Cormac Murphy-O'Connor

Cardinal Cormac Murphy O'Connor.jpg
Cormac Murphy-O'Connor's coat of arms
Cormac Murphy-O'Connor (24 August 1932 – 1 September 2017) was a cardinal of the Roman Catholic Church, Archbishop of Westminster and President of the Catholic Bishops' Conference of England and Wales. He was made cardinal by Pope John Paul II in 2001. He submitted his resignation as archbishop on reaching his 75th birthday in 2007; Pope Benedict XVI accepted it on 3 April 2009.

By virtue of his position as Archbishop of Westminster, Murphy-O'Connor was sometimes referred to as the Catholic Primate of England and Wales. However, though the holders within the Church of England of the posts of Archbishop of Canterbury and Archbishop of York are called the "Primate of All England" and "Primate of England" respectively, the title of primate has never been used by the de facto leaders of the Catholic Church in England and Wales.

Cormac Murphy-O'Connor was born on 24 August 1932 in Reading, Berkshire, the fifth son of George Murphy-O'Connor, a G.P., and Ellen (née Cuddigan; died 1971), who emigrated from County Cork in Ireland before the First World War and married in 1921. The Murphy-O'Connor family was middle class, with the men becoming doctors or priests, and one in each generation taking over the family business as wine merchants 'to the clergy and gentry of Southern Ireland'. A forebear, Daniel Murphy, became the first Archbishop of Hobart, Tasmania, in 1888, having served as a bishop there since 1865. Two of his uncles, one aunt, two cousins and two of his brothers, Brian (1930–2012) and Patrick, were also ordained or members of religious orders. His youngest brother, John, was a regular officer in the Royal Artillery who died of renal cell carcinoma; he had two other siblings, James (a doctor and rugby player) and Catherine. His cousin, Jerome Murphy-O'Connor, was a Dominican priest and expert on St Paul who served as Professor of New Testament at the École Biblique in Jerusalem from 1967 to his death in 2013. After attending Presentation College in Reading and Prior Park College in Bath, in 1950 Murphy-O'Connor followed his brother Brian to the Venerable English College in Rome and began his studies for the priesthood, where he received a degree in theology. Thereafter, he earned a licentiate in philosophy and a Licentiate of Sacred Theology degree from the Pontifical Gregorian University. He was ordained on 28 October 1956, by Cardinal Valerio Valeri. For the next decade he was engaged in pastoral ministry in Portsmouth and Fareham.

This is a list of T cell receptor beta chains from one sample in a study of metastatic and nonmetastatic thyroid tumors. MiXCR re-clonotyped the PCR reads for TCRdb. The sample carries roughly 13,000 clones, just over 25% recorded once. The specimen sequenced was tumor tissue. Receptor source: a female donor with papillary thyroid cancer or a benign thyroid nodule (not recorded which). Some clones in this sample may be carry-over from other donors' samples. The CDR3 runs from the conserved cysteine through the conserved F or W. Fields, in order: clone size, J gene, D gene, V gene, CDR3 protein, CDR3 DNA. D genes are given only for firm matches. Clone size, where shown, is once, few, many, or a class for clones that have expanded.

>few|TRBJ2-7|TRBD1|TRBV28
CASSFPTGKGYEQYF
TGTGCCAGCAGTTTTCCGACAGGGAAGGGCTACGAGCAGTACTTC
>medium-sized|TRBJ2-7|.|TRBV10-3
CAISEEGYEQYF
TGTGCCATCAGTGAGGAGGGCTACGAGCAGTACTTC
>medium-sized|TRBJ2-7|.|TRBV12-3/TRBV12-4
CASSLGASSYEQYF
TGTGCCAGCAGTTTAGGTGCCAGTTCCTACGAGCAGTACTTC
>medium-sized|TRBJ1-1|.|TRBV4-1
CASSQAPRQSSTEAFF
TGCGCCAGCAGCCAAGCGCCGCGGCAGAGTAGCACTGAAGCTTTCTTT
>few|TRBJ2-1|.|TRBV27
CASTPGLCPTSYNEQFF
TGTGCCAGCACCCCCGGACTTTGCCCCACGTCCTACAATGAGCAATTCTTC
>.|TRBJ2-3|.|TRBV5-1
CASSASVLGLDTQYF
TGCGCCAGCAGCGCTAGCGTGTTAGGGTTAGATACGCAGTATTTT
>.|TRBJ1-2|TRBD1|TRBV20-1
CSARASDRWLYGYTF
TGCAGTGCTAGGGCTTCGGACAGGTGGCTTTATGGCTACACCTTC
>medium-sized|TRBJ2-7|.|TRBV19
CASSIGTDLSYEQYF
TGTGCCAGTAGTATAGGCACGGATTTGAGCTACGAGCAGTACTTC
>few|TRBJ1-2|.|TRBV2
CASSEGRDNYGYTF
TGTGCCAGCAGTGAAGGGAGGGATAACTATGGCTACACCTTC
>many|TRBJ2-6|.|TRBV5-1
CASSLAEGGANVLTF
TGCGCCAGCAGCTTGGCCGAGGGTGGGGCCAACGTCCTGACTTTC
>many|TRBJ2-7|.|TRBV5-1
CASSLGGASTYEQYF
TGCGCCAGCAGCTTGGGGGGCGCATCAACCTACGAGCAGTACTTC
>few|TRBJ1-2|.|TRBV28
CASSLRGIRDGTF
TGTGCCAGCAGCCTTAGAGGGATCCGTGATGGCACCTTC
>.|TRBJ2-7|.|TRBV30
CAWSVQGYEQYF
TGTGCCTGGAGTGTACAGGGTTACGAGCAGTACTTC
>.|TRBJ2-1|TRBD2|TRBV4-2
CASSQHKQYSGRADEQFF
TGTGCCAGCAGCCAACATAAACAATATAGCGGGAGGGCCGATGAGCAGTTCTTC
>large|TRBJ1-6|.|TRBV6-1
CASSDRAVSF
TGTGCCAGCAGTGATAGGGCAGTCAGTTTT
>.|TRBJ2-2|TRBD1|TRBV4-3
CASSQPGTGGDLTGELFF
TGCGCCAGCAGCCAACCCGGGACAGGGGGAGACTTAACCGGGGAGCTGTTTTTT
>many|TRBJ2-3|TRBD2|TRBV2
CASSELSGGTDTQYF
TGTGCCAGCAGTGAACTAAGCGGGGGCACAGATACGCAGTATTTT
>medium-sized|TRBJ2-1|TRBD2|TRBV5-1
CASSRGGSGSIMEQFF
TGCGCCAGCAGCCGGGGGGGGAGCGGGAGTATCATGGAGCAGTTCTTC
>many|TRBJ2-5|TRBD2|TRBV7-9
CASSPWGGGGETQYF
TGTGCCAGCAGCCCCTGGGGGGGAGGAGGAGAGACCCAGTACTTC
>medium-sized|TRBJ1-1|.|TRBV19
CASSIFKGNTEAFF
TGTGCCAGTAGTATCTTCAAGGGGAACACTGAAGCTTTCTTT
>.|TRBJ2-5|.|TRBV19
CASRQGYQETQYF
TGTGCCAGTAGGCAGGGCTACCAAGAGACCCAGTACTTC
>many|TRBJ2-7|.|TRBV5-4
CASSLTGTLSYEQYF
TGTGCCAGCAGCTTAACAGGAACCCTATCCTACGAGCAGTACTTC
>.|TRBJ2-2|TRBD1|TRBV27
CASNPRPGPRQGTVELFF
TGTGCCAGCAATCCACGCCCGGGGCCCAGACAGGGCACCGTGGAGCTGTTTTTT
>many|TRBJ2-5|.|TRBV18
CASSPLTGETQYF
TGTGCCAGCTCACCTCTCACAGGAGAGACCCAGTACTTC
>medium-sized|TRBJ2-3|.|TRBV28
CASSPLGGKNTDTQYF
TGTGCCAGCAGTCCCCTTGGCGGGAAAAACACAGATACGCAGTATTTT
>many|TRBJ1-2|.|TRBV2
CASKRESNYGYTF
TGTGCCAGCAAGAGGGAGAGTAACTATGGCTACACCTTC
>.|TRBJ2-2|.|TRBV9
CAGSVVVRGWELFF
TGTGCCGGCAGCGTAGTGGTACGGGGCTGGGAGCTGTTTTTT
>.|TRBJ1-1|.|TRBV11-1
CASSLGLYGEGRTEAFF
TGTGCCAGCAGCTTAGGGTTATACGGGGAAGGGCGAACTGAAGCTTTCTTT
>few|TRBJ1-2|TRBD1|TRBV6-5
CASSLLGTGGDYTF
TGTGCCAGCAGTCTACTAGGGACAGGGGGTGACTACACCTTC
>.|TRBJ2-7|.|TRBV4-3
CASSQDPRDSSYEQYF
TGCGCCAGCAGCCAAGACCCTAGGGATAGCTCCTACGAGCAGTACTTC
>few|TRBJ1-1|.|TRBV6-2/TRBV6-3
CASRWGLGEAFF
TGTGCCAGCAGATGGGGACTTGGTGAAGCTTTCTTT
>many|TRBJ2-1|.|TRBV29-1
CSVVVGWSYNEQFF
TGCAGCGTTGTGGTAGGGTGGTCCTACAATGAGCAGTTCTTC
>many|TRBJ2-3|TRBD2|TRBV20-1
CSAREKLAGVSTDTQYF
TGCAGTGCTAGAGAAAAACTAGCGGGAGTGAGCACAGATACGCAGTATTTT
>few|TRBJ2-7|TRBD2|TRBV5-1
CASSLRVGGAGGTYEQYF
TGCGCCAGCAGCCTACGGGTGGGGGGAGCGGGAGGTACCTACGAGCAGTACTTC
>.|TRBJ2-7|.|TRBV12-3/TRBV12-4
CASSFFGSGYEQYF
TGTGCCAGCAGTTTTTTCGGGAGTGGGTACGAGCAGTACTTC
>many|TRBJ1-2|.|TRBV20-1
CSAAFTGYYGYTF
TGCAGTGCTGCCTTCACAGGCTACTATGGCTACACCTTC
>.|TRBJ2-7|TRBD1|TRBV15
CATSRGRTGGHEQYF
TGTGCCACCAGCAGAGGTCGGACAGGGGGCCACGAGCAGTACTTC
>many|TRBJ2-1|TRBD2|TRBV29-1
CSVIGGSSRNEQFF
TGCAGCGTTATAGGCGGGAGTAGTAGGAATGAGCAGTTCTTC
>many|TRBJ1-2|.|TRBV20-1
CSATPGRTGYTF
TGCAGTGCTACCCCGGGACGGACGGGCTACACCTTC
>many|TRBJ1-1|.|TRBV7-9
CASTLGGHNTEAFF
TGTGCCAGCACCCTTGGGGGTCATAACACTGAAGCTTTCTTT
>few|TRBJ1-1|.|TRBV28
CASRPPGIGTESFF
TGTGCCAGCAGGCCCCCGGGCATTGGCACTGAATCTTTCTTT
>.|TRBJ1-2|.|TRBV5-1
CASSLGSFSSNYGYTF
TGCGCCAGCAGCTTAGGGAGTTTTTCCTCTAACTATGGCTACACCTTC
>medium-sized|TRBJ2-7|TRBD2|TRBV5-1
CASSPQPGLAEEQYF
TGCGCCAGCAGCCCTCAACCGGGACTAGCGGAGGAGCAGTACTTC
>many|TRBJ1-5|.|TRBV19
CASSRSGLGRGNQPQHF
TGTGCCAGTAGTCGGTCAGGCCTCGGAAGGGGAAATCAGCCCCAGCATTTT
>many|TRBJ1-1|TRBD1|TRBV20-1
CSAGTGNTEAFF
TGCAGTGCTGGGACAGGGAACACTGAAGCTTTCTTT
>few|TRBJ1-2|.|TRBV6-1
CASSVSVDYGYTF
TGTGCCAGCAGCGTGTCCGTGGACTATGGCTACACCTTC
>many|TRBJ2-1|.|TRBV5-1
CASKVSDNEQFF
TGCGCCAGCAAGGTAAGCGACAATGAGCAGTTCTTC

In 1966, Murphy-O'Connor became the private secretary to Bishop Derek Worlock of Portsmouth. In September 1970, he was appointed parish priest of the Immaculate Conception church in Portswood, Southampton. Soon afterwards, in late 1971, he was appointed rector of the Venerable English College, his alma mater. As rector he hosted the Anglican Archbishop of Canterbury, Donald Coggan, on his historic visit to Pope Paul VI in 1977.

On 17 November 1977, Murphy-O'Connor was named Bishop of Arundel and Brighton by Pope Paul VI. He received his episcopal consecration on the following 21 December from Bishop Michael Bowen, with Archbishop George Dwyer and Bishop Anthony Emery serving as co-consecrators. He held important positions among the bishops of Europe and has also been consistently influential in ecumenical work; from 1982 to 2000 he was Co-Chairman of the Anglican–Roman Catholic International Commission. In 2000 he was awarded the Lambeth degree of Doctor of Divinity by the Archbishop of Canterbury, George Carey, in recognition of his work for Christian unity.

Murphy-O'Connor was appointed the tenth Archbishop of Westminster, and thus head of the Catholic Church in England and Wales, on 15 February 2000; in November of that year he was elected President of the Catholic Bishops' Conference of England and Wales.

This page was last edited on 3 April 2018, at 10:08.
Reference: https://en.wikipedia.org/wiki/Cormac_Murphy-O%27Connor under CC BY-SA license.

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